(Photo: © Wolfgang Sternberger)

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Germany stormed to victory at the BDO Hockey World Cup with three unanswered second half goals overpowering Australia 4-3 in the final in Monchengladbach this afternoon.

In a stunning spectacle, Germany were simply unstoppable midway through the second half with three goals in nine minutes reversing a two-goal deficit.

With the win they become just the second team to win consecutive World Cups and the only nation apart from the Netherlands to win on hone soil. It also lifts them to the top of the Sahara WorldHockey Team Rankings ahead of Australia, Spain and the Netherlands.

Newly crowned WorldHockey Young Player of the Year Christopher Zeller was the dominant player, with a pair of brilliantly-crafted goals sparking his team.

A goal in each half for the 21-year-old gave him eight for the tournament and he was later named the most promising player of the World Cup.

Although they were without the services of player of the tournament Jamie Dwyer, Australia led by two goals soon after half time when it appeared the reigning Olympic champions and world number one had withstood the best of Germany’s attacking efforts.

As always in a major tournament, some good fortune is needed to achieve success and Germany had slightly the better of it during the final, with Zeller’s first goal taking a deflection and wrong footing Australian goalkeeper Stephen Mowlam, before Bjoern Emmerling’s second half effort floated over the Kookaburras custodian to bring the score to 3-3.

Then, with less than five minutes to go, Australia had a chance to force extra time but Luke Doerner’s drag flick hit the left post and rebounded to safety.

Germany coach Bernhard Peters said the win showed the great emotional strength of his team and that even when two goals down, he was confident they would come back.

Dual goal scorer Zeller also said that one of the best features of the German team was their ability to fight and overcome seemingly impossible situations.

Australia coach Barry Dancer pinpointed his team’s defensive lapses as a main reason for defeat, with loose marking in the circle and poor options coming out of defence creating huge pressure especially after half time.

Kookaburras captain Brent Livermore said at 3-1 up his team almost had one hand on the World Cup and he was at a loss to explain what had happened in that nine minutes of mayhem when Germany snatch the trophy from Australia.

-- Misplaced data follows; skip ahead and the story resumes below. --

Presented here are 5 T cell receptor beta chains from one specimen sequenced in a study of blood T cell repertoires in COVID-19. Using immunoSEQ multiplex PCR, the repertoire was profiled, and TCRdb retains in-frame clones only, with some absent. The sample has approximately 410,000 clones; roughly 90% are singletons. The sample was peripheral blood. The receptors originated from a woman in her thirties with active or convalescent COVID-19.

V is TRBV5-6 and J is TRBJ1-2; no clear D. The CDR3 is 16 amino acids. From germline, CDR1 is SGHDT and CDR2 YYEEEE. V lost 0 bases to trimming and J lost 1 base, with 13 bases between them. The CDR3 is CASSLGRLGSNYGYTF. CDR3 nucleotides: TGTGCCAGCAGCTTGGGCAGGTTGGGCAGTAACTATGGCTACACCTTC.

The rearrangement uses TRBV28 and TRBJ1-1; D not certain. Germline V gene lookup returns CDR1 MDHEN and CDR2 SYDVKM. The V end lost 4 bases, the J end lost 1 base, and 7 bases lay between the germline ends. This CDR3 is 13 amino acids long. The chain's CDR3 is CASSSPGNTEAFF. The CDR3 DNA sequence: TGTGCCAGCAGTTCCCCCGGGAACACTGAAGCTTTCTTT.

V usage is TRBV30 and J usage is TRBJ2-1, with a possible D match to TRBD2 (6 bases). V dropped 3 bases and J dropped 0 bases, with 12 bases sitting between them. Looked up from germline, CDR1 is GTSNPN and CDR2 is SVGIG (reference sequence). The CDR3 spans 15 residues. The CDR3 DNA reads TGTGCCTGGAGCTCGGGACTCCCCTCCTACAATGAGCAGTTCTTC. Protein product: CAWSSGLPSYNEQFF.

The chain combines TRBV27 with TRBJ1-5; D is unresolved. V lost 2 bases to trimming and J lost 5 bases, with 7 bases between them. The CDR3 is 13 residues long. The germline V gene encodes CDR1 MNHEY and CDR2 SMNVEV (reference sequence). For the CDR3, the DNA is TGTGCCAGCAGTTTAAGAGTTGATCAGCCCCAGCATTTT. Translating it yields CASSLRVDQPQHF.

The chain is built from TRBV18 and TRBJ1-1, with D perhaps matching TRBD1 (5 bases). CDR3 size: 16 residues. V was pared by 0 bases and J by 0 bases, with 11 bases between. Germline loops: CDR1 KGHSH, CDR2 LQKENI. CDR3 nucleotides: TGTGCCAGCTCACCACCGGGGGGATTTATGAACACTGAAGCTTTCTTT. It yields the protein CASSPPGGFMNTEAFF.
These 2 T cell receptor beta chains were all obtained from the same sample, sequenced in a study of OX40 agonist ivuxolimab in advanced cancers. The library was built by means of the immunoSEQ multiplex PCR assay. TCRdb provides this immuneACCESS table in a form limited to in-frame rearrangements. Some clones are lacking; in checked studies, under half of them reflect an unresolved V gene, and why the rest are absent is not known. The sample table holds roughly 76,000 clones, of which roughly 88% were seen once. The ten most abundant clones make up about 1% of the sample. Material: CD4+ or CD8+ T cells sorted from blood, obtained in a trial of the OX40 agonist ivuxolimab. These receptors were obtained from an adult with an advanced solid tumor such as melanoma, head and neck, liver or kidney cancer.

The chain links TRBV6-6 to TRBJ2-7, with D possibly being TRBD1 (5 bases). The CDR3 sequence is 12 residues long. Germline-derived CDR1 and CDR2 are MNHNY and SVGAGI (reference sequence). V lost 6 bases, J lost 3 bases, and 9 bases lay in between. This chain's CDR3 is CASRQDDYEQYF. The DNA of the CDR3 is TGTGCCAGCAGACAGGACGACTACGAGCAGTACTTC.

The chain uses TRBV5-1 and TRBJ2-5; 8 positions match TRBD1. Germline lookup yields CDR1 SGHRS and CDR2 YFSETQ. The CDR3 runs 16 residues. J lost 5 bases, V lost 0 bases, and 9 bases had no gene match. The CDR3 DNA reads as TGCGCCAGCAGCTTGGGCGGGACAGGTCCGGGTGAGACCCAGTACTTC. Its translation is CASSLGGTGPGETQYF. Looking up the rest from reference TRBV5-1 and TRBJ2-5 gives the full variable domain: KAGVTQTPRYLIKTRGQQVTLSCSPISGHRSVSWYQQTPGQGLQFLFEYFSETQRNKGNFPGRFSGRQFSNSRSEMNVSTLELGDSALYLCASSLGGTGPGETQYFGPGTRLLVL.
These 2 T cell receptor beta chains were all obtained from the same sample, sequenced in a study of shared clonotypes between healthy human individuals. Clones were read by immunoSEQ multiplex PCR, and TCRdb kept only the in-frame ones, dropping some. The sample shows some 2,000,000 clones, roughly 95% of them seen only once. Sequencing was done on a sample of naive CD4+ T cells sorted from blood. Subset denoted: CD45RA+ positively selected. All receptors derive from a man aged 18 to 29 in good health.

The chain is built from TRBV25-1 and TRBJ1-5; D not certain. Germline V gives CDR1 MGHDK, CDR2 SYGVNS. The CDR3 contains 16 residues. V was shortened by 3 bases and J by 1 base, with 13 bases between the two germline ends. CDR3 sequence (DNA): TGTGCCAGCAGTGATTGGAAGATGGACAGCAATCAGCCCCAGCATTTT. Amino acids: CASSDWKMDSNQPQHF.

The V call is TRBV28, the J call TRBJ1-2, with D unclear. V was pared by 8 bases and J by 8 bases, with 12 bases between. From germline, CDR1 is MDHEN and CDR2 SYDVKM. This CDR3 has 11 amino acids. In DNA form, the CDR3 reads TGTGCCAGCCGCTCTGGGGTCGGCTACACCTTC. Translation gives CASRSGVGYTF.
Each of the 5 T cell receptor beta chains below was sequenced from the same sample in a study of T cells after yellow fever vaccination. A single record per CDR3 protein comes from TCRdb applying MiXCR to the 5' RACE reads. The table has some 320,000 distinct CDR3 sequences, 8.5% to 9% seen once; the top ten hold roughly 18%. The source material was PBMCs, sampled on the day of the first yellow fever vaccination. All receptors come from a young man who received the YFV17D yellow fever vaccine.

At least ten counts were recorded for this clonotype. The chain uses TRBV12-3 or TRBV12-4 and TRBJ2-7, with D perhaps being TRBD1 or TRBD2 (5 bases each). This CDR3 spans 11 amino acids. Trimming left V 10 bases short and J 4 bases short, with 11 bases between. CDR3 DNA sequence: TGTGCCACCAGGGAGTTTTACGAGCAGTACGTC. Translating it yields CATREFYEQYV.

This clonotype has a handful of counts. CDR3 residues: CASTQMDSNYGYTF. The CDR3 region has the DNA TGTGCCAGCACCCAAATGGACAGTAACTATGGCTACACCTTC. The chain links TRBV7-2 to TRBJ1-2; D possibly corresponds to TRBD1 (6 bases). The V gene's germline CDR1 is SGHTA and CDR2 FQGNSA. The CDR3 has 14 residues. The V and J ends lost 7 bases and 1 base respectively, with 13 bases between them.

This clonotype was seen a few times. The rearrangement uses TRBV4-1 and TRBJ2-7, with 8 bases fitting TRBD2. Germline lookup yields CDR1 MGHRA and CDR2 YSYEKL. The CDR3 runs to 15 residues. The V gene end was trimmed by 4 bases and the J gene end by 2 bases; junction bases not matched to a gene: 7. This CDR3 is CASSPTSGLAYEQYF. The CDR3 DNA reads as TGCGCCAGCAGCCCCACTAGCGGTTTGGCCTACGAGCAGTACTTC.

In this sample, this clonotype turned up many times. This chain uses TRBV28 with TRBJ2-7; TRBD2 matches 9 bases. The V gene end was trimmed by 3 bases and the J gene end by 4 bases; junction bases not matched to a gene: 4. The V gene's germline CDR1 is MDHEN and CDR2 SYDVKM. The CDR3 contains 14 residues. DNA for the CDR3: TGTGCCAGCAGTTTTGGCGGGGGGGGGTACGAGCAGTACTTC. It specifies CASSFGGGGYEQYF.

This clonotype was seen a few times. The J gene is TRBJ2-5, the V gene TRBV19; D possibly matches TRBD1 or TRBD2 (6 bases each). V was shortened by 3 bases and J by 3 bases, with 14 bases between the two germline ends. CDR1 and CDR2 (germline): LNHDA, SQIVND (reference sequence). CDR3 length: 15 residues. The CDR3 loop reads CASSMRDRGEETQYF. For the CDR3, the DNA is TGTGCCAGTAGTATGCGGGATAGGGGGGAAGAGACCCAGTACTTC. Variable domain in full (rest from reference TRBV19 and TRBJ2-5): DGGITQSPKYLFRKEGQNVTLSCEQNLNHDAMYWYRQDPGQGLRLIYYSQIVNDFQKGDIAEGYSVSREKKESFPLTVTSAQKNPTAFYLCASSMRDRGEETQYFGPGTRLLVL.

In the bronze medal match, Spain scored a goal less than one minute into sudden death extra time to defeat Korea and achieve their third World Cup podium finish.

There were some anxious moments for Spain however as they conceded a two-goal second half lead to allow Korea to force extra time.

As was the case with their semi final against Germany, Spain was again the better team but this time they able to convert just enough of their chances to emerge victorious.

Korea, a surprising and welcome semi finalist, can be extremely pleased with their efforts – a second straight fourth place at the World Cup.

They were given little chance of making the top four at the start of the tournament but were able to withstand some tense moments to emerge as a contender to the establish band of hockey superpowers.

Japan finished the tournament on a winning note and took ninth place in the process after edging Argentina in a match that provided further evidence of their potential on the international stage.

An attractive style of play was combined with three tournament wins to lift Japan to their equal best-ever World Cup finish. With a group of players that are yet to reach their potential, Japan will be further improved when they contest their first Champions Challenge in six years in mid-2007.

Argentina were disappointing overall but the nucleus of their 2005 Junior World Cup-winning team gained valuable experience at major tournaments this year.

India’s one-goal victory over South Africa in the playoff to avoid last position also gave them the added bonus of a place in next year’s Champions Challenge in Belgium.

Unfortunately for South Africa, they have been relegated to the world hockey wilderness with the 2008 Olympic Games the next world-level event they will have a chance to compete at.

As could be expected in a clash between the two worst performed teams in the tournament, the match lacked fluency, but India had the greater number of scoring chances which they eventually transferred to the scoreboard midway through the second half.

Awards
Player of the Tournament: Jamie Dwyer (AUS)
Most Promising Player: Christopher Zeller (GER)
Best Goalkeeper: Ulrich Bubolz (GER)
Top Goal Scorer: Taeke Taekema (NED)
Fair Play Award: New Zealand